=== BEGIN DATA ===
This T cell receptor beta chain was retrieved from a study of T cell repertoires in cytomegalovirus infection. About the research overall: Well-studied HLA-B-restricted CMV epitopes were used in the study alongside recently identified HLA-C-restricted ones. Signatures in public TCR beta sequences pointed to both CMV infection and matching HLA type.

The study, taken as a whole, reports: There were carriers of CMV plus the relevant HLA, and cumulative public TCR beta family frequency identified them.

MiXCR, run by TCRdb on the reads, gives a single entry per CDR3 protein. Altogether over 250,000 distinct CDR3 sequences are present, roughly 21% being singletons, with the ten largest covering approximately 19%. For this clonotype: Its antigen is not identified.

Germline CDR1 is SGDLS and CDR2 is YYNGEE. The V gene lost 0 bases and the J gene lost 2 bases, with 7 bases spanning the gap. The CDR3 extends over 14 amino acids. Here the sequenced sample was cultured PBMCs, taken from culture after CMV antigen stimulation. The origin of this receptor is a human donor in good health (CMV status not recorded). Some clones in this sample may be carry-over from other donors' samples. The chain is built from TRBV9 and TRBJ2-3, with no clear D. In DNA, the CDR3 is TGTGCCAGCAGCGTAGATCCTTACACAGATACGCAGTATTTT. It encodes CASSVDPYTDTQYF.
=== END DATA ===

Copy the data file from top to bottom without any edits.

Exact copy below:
This T cell receptor beta chain was retrieved from a study of T cell repertoires in cytomegalovirus infection. About the research overall: Well-studied HLA-B-restricted CMV epitopes were used in the study alongside recently identified HLA-C-restricted ones. Signatures in public TCR beta sequences pointed to both CMV infection and matching HLA type.

The study, taken as a whole, reports: There were carriers of CMV plus the relevant HLA, and cumulative public TCR beta family frequency identified them.

MiXCR, run by TCRdb on the reads, gives a single entry per CDR3 protein. Altogether over 250,000 distinct CDR3 sequences are present, roughly 21% being singletons, with the ten largest covering approximately 19%. For this clonotype: Its antigen is not identified.

Germline CDR1 is SGDLS and CDR2 is YYNGEE. The V gene lost 0 bases and the J gene lost 2 bases, with 7 bases spanning the gap. The CDR3 extends over 14 amino acids. Here the sequenced sample was cultured PBMCs, taken from culture after CMV antigen stimulation. The origin of this receptor is a human donor in good health (CMV status not recorded). Some clones in this sample may be carry-over from other donors' samples. The chain is built from TRBV9 and TRBJ2-3, with no clear D. In DNA, the CDR3 is TGTGCCAGCAGCGTAGATCCTTACACAGATACGCAGTATTTT. It encodes CASSVDPYTDTQYF.